ladybug53, Flying Goat, lonespark

                      ... you have the vague notion that they "should" be able to get jobs and we should "think about assessing the value of humanities."  That does a lot of good to the people who are wrecking their economic futures by pursuing a dead-end PhD.  My policy prescription to this problem is that we should figure out which fields we're overproducing doctorates in, then reduce the number of PhD's we produce to a more reasonable/sustainable level.  In some fields this would probably be quite substantial-- the history market is particularly glutted, which is why I did not go to history grad school.  

                      You seem to think policy is a "distraction."  That's not remotely true.  Policy is very important.  If you have an argument about how the world "should" be but no plausible policy to get there, then what exactly are you trying to accomplish?  Yes, it would be nice if everybody who wanted a PhD could pursue one, then emerge on the other side with a well-paying job in their chosen field.  I suspect such a thing is impossible because the utility of the degree is so limited, but if you have a policy prescription to the otherwise, I'm all ears.  I just have little patience for "solutions" that take the form of, "It sure would be nice if.."

                      •  Nope - (2+ / 0-)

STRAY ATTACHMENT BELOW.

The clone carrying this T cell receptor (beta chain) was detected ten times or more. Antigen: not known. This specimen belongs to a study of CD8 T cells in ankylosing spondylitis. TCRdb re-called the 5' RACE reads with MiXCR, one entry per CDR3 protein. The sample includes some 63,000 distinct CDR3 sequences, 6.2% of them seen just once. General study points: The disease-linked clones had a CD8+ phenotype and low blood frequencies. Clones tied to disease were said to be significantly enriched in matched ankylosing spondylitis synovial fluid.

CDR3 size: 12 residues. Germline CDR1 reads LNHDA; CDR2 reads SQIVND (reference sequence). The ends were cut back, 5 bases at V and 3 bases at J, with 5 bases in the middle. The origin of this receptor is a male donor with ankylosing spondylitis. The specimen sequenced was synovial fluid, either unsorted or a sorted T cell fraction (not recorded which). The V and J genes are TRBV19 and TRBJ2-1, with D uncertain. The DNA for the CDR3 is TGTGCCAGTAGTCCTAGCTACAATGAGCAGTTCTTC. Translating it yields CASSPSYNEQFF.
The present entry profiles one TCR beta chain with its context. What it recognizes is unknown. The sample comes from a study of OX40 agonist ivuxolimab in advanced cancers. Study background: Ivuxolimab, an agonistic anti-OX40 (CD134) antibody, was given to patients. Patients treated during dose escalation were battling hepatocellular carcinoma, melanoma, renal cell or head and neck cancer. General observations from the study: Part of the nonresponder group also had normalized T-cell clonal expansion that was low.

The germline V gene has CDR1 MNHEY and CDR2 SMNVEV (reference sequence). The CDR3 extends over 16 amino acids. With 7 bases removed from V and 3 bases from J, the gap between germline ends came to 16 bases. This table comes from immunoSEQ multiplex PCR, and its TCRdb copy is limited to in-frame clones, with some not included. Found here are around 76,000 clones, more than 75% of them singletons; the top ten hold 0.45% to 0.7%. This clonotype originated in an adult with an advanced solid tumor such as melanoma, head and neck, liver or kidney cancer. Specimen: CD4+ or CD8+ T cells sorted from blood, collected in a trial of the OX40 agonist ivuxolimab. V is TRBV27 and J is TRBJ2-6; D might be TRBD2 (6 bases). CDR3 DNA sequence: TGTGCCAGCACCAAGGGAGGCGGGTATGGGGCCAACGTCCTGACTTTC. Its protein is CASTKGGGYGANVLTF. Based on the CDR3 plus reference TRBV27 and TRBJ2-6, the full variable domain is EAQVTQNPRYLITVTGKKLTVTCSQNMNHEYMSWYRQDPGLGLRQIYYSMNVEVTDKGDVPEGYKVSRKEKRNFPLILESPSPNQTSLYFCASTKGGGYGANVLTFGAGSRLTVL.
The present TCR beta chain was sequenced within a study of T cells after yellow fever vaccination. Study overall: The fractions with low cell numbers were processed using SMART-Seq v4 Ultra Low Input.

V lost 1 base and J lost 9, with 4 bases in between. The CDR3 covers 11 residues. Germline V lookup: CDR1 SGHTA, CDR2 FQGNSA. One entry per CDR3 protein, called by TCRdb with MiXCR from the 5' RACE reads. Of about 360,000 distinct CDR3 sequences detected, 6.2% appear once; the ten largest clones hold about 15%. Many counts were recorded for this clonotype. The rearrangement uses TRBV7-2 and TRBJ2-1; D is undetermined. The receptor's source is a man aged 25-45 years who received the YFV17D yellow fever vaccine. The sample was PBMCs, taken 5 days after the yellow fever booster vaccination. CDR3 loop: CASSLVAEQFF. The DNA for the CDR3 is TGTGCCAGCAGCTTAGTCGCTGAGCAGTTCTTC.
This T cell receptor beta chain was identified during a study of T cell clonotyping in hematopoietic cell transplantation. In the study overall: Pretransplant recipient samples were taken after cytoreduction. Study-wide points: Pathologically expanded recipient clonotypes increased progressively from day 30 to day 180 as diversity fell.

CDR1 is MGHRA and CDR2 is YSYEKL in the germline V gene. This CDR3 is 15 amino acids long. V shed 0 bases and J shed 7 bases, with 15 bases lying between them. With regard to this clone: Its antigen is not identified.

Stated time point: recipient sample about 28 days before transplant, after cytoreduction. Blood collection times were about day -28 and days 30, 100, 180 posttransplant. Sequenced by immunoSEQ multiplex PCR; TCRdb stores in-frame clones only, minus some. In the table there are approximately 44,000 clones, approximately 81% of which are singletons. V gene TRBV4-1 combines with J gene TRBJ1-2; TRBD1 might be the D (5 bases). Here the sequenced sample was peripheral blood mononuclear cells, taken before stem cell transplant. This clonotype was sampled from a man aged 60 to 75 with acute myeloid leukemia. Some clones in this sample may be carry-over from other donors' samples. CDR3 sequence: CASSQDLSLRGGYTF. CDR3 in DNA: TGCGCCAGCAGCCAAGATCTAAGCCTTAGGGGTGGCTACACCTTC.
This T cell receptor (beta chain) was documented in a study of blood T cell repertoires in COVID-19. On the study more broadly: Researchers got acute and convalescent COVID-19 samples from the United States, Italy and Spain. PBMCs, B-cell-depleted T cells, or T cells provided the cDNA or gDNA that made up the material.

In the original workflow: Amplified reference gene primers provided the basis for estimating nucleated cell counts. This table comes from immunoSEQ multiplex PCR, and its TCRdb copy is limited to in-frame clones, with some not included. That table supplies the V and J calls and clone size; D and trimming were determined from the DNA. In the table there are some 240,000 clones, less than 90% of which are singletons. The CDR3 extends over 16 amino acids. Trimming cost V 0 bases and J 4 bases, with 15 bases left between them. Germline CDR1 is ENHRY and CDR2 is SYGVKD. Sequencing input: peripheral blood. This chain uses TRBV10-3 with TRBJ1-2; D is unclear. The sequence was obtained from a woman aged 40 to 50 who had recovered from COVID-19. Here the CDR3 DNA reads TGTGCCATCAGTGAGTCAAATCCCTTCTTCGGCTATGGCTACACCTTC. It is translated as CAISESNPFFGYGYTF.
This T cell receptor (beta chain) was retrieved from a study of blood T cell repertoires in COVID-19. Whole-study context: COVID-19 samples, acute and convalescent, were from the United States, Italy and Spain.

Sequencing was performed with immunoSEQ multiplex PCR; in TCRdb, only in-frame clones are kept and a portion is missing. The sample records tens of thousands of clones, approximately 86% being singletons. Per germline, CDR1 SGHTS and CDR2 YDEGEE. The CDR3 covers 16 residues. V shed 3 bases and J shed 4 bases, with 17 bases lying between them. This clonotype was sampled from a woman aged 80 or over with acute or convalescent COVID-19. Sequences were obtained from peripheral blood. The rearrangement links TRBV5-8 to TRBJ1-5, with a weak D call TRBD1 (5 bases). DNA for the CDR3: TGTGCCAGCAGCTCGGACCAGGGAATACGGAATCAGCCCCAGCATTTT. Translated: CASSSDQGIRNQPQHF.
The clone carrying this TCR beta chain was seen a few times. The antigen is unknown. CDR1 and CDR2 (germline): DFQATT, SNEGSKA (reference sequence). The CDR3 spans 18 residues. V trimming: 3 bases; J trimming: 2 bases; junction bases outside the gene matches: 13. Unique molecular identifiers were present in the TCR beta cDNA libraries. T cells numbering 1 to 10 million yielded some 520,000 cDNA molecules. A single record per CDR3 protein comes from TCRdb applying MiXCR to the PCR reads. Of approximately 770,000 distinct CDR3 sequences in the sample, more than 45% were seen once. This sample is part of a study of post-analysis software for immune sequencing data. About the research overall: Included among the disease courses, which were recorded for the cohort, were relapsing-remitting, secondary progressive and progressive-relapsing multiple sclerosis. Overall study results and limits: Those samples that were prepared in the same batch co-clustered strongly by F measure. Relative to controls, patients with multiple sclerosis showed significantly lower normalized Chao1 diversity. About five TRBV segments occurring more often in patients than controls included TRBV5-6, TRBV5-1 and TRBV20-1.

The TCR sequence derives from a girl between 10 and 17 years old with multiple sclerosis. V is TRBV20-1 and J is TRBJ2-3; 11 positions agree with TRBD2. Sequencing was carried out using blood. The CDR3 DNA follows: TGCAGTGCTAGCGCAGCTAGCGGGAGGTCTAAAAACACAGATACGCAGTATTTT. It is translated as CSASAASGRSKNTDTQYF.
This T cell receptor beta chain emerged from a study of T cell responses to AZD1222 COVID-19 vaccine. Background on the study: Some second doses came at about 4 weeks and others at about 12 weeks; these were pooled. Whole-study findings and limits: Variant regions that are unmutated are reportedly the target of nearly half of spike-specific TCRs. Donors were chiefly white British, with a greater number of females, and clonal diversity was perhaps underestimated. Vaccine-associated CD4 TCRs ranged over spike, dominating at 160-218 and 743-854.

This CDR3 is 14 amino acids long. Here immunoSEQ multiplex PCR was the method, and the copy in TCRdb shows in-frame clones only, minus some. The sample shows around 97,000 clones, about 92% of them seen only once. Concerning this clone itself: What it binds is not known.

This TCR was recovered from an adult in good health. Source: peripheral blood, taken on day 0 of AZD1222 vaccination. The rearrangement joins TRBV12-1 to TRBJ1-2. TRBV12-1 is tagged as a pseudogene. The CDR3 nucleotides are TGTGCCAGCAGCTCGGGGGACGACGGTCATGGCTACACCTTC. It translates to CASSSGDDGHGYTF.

Recommended by:
                        rudewarrior, lonespark

                        you're missing the point.

                        "I'm not even interested in discussing that [policy] before closing my premise that a change in thinking about the market and it's relation to education and societal values is necessary" DOES NOT EQUAL "policy is a distraction."

                        That statement's about making sure we have some fundamental ideas about what the goals of policy are before we get into the nitty-gritty.

                        And of course we are never going to be able to guarantee that every last person is able to get exactly what he or she wants.  If that were the goal that made political efforts worth our time, we should have stopped millennia ago.

                        If religion means a way of life, and life's necessities are food, clothing, and shelter, then we should not separate religion from economics. - Malcolm X

                        by dirkster42 on Thu Aug 23, 2012 at 02:50:05 PM PDT

                        [ Parent ]

                      •  And there it is... (3+ / 0-)
                        Recommended by:
                        dirkster42, peregrine kate, lonespark
                        I did not go to history grad school
                        See, I've learned that there is more to having a PhD than just a job. Yes, I am economically sound and I have more economic potential having my education than the vast majority of people. But I do also understand that what you consider "vague notions" aren't. The arguments I make are very logical and sound, and I am sticking to my main point.

                        Here is another lesson. When I was in the Army I learned that you don't talk shit about what you haven't earned. I wasn't a Ranger, so I don't talk shit about Rangers. I wasn't a SEAL, so I don't talk shit about SEAL's. The reason for this is you then progress down a very bad path. It is very easily seductive to go down the path of "well, I'm not a SEAL, and I'm clearly a badass, so being one isn't a big deal."